How Loud Can You Be? Finding the Right Number of Prospects to Nurture
Just how loud—or quiet—are you? What’s the “volume” you’re selling at, and is that volume effective for your target audience? Finding the right volume, and by that we mean determining how frequently to reach out to prospects at all stages of the buyer’s journey, is critical for effective sales.
But how do you determine that volume? By paying attention: Matching the sales process to the buyer’s journey and continually tweaking it will lead to the appropriate volume level. The advice below should help.
The sales process as a series of milestones
Whatever you’re selling, a refined sales process ideally creates a series of milestones in the buyer’s journey: from target to prospect, prospect to opportunity, opportunity to client, and client to brand advocate.
At each milestone, you will likely have fewer people than you did in the one before. For example you’re going to have fewer leads than you had targets, and fewer opportunities than you had leads, etc. (We would love to tell you there’s a way to take every target all the way to the point of closing and opportunity, but no one has figured out that magic formula yet!). Knowing the numbers drop off this way, you are better off talking to more prospects at the top of the process to drive better results at each phase.
However, it’s not just about the numbers. The key is proper execution at each milestone, and this includes knowing how many prospects you can effectively nurture, in other words, your volume. Nurtured leads produce, on average, a 20% increase in sales opportunities versus non-nurtured leads. When a sales strategy is executed properly, large numbers going into the funnel produce large numbers coming out. You are better off talking to more customers at the top of the process to drive better results at each phase.
With that in mind, what is the appropriate volume? How many times can a sales rep reach out before it gets to be too much and too overwhelming for the prospect? How many prospects can you reach out to without sacrificing quality and personalization? Where’s the sweet spot between the two?
Focus your funnel
Use a sales funnel to organize your sales process with prospects into each stage to track progress across the team. Do this based on common definitions with the goal of driving accurate forecasts for future closed business. You also need a consistent understanding of how customers go through the buying process. Though the journey has general stages, each individual buyer takes unique specifics into account. It all goes back to tailoring your outreach to match your buyers’ needs and wants. 9% of B2B organizations touch leads with lead nurturing on a daily basis, 22% do so weekly, and 34% do so monthly, according to MarketingSherpa.
To start, you can focus your sales funnel on the most common buyer’s journey for your industry. Then later, once you have your own data and understanding of your industry, you can set yours up as you see fit for your business. Remember, however, that your funnel is not made of stone. Be flexible and reinterpret the funnel based on the uniqueness of each buyer. According to MarketingSherpa, 68% of B2B organizations have not identified their funnel. This step can be a huge advantage!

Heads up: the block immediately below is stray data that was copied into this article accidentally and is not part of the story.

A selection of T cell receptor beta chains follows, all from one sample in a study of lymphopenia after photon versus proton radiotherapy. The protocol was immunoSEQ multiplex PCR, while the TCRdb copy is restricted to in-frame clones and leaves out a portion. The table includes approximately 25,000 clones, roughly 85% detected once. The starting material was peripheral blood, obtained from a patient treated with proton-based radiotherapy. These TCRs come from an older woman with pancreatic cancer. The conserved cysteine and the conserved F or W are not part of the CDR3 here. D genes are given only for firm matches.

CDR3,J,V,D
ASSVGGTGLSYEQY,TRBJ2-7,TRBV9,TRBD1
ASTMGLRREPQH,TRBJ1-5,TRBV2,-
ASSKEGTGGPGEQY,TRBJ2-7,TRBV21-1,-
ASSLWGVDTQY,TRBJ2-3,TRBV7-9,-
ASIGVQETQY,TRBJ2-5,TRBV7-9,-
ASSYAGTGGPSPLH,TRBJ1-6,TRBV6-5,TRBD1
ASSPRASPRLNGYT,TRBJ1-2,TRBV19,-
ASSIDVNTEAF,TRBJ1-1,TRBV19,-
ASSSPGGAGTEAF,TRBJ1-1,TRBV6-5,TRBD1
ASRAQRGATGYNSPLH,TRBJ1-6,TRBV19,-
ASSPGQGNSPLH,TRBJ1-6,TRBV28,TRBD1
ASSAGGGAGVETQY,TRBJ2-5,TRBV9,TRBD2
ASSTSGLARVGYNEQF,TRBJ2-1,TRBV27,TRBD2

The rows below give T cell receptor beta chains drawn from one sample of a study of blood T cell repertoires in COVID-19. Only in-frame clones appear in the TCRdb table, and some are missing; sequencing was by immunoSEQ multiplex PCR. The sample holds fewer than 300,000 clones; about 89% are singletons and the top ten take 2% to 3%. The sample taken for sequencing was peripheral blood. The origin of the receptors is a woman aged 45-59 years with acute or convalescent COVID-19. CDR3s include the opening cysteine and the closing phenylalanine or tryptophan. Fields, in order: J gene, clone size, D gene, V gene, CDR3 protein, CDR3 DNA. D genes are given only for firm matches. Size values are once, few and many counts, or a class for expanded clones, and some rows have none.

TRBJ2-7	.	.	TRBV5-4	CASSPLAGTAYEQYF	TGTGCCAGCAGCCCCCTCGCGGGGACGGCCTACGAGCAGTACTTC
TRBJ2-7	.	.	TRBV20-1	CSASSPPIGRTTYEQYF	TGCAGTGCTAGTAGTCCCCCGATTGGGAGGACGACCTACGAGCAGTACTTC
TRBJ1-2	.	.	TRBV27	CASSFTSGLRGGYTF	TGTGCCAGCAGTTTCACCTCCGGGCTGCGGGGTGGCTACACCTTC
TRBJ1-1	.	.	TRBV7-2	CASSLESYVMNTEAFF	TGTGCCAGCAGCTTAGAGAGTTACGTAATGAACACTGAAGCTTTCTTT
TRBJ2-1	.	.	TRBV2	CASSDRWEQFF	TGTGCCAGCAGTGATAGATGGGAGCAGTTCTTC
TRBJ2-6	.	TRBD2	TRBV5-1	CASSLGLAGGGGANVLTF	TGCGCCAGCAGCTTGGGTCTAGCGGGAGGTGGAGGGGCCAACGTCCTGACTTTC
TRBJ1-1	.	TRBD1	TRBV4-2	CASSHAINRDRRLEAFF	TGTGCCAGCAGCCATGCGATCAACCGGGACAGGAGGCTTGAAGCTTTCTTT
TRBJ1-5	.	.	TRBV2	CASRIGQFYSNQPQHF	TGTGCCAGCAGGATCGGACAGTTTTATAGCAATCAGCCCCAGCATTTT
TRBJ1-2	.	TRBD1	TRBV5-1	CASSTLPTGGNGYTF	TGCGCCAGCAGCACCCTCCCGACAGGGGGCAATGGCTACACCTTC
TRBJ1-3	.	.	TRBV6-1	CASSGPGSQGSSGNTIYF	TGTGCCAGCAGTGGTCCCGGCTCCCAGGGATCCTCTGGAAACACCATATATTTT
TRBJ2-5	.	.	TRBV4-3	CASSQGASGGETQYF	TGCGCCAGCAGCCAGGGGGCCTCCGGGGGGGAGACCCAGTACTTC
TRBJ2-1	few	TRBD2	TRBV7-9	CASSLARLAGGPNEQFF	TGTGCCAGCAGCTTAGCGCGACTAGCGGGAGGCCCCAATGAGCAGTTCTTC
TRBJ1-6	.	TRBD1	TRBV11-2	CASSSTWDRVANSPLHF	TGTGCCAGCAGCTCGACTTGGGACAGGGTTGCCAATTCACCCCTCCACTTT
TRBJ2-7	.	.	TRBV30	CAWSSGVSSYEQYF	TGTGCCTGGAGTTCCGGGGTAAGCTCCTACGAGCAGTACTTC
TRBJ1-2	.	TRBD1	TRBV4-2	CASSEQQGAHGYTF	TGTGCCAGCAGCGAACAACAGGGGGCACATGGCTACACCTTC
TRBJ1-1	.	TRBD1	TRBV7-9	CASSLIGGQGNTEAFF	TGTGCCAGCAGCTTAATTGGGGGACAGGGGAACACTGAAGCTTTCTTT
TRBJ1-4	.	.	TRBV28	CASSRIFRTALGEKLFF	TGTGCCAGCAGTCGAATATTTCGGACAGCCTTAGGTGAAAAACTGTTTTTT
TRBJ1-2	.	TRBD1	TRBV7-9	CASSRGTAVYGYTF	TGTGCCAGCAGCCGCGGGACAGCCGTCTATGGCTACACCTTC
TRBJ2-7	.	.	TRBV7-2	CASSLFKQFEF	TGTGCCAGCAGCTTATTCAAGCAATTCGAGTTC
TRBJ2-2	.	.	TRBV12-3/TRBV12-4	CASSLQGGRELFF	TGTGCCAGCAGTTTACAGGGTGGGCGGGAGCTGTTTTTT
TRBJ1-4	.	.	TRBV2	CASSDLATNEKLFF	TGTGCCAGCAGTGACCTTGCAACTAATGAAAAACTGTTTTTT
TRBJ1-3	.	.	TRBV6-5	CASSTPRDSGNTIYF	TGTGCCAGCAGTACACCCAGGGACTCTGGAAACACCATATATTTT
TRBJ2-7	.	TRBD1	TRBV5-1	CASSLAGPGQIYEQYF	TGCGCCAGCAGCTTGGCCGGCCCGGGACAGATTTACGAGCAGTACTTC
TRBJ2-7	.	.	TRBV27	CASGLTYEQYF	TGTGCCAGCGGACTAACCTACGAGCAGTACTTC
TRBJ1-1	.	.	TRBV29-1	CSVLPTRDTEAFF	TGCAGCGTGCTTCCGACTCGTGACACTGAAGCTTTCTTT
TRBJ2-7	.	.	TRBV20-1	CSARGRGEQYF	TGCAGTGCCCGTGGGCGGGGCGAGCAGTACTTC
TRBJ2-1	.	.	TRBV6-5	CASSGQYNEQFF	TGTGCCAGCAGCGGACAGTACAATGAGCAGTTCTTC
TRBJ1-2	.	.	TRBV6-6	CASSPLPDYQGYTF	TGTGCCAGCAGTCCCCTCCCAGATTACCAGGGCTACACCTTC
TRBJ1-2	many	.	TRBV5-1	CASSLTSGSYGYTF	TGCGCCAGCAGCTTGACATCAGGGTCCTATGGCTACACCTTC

Create a repeatable sales process
Your goal here is not to continually re-invent the wheel, but to create a repeatable sales process that’s mapped to the buyer’s journey. To do so, first, lay out each step of the process, with a branch for inbound vs. outbound leads. To begin, ask yourself some questions:
- During the initial contact
- What are your most predictable and effective forms of lead generation – networking, cold calling, inbound leads from marketing or referrals?
- Do you use the same qualification process each time?
- What questions work best in that very first conversation with a prospect?
- Do you foresee the same buying process for each new prospect?
- During the follow up
- What type of follow up do you send after that conversation (e.g., an email, a hand-written note, a white paper or piece of collateral) that garners results, and do you have a proven template for it?
Next, create scripts, templates and tools to automate the process for your team. Make it easy for them to replicate the process and measure its efficiency. Communication should still be personalized for each particular prospect, however, so remind them of that.
Try it as outlined for a month—give or take depending on the length of your sales cycle—and document your conversion rate. The idea is to create consistency and measure how it works across the team.
Then tear it apart one little piece at a time to improve your conversion rate. Keep enhancing it and adding value for your prospect to ultimately increase his or her receptivity to your proposal in the second meeting and improve your close ratio.
Revamp a single step at a time and test your refined sales process. Isolating a single change at a time will allow you to accurately measure the impact of that change on your overall sales process.
Often, we hear that sales is a number game. For every 1000 accounts prospected in a given quarter, how many opportunities should an SDR group generate? According to Bridge Group Inc. 33 should be accepted into the funnel. That is something to keep in mind as you define your sales process.
Top sales influencers Jill Konrath and Jeb Blount have argued that it’s really an effectiveness game. We argue it’s both and that your prospecting volume plays a vital role in improving your targeting and effectiveness in closing more deals.
Make an objective assessment of the situation, goal, strategies and tactic you’ll employ. Creating a consistent process and continually tweaking it with knowledge of the buyer’s journey will enable you to reach a consistent volume and appropriate level of personalization.